From Publishers Weekly
Anthony's fifth Geodyssey novel (after 1999's Muse of Art
) covers approximately 100,000 years of human evolution, moving at the speed of the glaciers he frequently describes. In between lectures on the development of human bodies and culture, a small group of archetypes with names like Hero, Haven, and Harbinger act out scenarios that demonstrate Anthony's ideas. The result resembles nothing so much as a middle-school textbook with cheery characters attempting to make learning fun, except that these characters are deadly earnest. Anthony's thesis that much of our evolutionary history was caused by climate change is fascinating, but his fictional mouthpieces do little to improve his heavy-handed narration. Readers familiar with the brilliant nonfiction work in this field will find this message novel inferior in both scholarship and prose. (May)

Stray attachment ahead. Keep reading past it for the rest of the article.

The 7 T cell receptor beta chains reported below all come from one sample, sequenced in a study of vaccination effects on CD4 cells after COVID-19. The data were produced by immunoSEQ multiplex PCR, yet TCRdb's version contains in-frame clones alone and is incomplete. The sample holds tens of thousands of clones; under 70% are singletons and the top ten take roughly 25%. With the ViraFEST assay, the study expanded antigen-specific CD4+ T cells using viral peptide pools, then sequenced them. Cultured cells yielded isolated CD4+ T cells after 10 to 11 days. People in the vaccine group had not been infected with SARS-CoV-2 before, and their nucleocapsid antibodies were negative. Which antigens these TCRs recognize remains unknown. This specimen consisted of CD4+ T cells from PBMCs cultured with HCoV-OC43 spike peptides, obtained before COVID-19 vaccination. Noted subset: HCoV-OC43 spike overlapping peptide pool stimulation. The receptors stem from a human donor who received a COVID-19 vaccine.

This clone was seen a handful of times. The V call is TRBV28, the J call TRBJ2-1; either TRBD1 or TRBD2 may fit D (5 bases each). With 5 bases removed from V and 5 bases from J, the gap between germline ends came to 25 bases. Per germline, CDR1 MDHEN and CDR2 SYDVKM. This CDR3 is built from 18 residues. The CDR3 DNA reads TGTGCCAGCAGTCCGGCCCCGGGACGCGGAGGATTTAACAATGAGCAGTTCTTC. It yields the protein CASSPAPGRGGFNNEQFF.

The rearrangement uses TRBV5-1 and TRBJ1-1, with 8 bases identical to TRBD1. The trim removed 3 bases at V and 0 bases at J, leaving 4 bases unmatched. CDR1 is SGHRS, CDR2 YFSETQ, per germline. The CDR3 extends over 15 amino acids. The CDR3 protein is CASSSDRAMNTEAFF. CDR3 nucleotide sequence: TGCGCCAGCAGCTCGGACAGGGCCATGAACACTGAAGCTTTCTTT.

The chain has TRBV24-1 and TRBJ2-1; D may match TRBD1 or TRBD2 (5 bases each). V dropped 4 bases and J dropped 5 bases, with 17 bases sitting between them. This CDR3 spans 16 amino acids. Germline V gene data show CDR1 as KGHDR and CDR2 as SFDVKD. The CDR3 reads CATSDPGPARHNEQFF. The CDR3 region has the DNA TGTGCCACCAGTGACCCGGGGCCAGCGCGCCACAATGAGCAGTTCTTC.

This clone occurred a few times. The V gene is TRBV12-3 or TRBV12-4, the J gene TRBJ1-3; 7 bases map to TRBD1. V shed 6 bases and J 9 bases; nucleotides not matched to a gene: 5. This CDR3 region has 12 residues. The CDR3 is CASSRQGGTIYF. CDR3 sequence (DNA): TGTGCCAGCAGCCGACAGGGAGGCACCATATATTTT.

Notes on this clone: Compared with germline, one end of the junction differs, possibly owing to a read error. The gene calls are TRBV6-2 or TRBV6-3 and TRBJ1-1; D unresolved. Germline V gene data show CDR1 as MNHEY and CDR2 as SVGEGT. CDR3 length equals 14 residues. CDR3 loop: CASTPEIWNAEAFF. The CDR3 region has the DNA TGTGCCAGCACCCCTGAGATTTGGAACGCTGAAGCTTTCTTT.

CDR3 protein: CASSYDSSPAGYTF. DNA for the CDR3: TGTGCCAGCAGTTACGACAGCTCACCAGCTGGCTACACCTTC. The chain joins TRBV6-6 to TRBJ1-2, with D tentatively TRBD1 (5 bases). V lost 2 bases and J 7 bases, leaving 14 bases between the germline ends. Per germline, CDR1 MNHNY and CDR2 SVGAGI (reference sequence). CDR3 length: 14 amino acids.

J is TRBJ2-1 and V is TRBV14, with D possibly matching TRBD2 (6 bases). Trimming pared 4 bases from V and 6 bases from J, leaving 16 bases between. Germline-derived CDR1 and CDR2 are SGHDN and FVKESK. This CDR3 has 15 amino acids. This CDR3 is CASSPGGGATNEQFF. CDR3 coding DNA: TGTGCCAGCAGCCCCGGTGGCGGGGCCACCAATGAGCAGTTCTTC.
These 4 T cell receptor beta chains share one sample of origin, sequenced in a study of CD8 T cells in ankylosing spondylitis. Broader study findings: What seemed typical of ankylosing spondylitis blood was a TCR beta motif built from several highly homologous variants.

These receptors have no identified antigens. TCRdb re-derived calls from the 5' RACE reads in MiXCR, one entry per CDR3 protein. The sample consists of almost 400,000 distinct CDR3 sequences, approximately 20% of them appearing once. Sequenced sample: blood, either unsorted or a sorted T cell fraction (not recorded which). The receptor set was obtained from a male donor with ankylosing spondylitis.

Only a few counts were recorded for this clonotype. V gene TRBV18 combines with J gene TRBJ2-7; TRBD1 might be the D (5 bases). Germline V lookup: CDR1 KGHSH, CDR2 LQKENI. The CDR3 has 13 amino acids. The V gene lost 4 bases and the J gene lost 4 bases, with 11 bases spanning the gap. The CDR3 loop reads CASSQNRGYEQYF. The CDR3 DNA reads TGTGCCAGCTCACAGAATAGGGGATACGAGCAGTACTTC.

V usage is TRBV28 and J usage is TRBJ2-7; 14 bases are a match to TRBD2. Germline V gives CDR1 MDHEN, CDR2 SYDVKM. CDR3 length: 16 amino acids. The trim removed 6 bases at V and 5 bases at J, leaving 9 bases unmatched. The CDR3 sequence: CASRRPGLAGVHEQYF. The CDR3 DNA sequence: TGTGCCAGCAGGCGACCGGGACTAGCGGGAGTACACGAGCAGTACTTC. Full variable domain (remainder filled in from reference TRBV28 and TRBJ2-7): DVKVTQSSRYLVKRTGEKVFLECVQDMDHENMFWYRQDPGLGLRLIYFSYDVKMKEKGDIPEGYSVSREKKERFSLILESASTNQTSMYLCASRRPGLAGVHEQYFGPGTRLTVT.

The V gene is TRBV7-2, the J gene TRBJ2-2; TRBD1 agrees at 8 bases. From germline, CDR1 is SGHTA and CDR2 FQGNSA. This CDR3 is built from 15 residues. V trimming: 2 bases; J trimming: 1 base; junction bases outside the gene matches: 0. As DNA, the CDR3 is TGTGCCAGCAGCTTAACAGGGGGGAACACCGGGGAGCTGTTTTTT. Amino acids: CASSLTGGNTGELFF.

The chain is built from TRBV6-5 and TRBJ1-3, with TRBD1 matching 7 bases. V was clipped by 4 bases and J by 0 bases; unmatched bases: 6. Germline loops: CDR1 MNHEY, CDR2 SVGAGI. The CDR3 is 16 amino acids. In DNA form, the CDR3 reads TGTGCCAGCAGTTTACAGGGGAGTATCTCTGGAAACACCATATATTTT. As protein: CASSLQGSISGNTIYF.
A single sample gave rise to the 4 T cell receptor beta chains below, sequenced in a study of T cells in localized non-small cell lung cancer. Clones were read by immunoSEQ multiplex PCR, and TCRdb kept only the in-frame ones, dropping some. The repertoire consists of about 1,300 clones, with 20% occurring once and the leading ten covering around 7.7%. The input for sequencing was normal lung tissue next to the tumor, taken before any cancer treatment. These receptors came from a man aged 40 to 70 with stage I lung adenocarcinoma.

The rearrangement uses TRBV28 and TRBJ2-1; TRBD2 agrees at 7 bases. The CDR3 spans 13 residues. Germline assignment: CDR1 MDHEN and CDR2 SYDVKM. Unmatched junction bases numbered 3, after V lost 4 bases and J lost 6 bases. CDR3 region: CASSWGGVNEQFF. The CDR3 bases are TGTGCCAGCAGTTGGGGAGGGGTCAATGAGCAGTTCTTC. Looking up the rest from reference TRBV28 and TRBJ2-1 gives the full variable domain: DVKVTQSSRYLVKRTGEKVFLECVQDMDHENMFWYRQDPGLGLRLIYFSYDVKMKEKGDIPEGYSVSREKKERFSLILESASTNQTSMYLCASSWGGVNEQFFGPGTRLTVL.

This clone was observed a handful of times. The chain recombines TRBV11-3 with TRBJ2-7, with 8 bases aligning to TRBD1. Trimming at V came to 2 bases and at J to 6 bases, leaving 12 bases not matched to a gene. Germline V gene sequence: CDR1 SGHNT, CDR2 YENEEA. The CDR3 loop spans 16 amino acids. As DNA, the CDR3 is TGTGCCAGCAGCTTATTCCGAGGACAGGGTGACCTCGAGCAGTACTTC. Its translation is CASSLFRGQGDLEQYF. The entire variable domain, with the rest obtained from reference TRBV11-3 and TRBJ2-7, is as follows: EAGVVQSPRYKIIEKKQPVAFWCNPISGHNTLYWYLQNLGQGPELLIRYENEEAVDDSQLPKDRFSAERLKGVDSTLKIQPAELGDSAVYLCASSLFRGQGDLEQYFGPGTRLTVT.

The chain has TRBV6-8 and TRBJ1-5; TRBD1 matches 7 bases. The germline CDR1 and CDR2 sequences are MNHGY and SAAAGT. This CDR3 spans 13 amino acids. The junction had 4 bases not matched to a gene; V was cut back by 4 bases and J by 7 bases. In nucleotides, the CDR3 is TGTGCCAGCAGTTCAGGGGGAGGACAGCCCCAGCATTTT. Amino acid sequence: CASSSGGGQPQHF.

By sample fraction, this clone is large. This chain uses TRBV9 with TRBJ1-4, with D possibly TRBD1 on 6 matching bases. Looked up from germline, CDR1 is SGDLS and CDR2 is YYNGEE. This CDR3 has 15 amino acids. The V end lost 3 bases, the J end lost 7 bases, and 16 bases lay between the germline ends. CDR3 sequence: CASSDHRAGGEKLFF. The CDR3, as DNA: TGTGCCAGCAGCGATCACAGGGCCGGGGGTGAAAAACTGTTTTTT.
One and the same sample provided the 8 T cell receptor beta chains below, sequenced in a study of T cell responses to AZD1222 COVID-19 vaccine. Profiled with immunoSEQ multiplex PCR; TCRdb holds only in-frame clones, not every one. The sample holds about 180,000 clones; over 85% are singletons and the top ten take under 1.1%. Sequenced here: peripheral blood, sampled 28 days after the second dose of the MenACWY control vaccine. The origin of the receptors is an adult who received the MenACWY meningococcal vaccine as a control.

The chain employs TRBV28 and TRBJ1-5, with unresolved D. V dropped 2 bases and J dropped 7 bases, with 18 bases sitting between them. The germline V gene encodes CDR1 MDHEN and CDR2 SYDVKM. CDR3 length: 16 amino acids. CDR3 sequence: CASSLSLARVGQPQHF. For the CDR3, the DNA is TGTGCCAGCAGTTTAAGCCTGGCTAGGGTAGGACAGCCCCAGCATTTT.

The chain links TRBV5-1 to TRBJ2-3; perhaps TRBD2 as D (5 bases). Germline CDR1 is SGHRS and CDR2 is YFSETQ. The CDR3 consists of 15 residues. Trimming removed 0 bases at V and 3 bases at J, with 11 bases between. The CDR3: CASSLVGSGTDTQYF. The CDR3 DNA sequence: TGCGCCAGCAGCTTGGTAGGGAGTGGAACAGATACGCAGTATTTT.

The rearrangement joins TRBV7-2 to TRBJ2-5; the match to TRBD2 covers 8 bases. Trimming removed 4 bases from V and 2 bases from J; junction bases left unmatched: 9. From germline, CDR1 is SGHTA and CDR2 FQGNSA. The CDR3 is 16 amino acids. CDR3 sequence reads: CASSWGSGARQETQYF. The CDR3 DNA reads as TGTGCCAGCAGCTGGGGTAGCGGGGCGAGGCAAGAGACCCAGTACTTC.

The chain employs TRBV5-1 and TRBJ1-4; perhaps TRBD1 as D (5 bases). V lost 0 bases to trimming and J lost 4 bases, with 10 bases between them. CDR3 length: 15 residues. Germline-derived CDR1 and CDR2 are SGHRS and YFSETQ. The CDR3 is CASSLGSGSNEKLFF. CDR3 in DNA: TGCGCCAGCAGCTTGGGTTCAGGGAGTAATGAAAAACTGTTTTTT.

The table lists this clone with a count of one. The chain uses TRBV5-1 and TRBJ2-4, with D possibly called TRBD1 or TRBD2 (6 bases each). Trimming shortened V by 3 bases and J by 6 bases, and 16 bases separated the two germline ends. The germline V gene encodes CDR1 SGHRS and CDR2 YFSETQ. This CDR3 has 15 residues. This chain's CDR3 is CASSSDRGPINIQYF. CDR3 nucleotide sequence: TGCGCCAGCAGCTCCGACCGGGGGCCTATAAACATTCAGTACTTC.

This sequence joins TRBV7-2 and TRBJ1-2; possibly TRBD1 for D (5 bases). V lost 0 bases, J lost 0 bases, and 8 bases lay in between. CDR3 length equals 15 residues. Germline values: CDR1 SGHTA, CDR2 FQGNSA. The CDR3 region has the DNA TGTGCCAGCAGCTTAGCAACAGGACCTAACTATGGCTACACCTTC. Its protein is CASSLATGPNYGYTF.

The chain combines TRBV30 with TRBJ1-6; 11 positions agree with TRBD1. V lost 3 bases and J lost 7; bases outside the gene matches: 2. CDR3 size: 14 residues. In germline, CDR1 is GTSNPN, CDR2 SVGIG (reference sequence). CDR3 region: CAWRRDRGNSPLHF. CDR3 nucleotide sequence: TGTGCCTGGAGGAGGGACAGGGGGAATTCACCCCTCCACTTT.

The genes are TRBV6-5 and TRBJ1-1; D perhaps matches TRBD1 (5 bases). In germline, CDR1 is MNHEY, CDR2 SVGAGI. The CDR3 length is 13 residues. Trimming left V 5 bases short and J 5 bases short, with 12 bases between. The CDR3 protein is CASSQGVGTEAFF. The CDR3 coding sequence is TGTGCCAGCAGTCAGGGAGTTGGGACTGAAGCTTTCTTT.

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Anthony's Geodyssey series, which this book resumes after 11 years after Muse of Art, uses an unusual device. The same group of characters appears in different settings and eras, but in differing relationships. In this case, the connective thread is climate change, which humans have faced many times in their history on the planet. The Geodyssey formula has been effective before, but this time the repeating characters seem designed to diminish the impact of the overarching question posed by the title. Anthony appears to suggest that today's climate questions are just another version of an age-old story. A reiterating focus on rape also makes this a less compelling read than some of the earlier books. Staunch Anthony fans, however, may enjoy this extension of the series. --Patricia Monaghan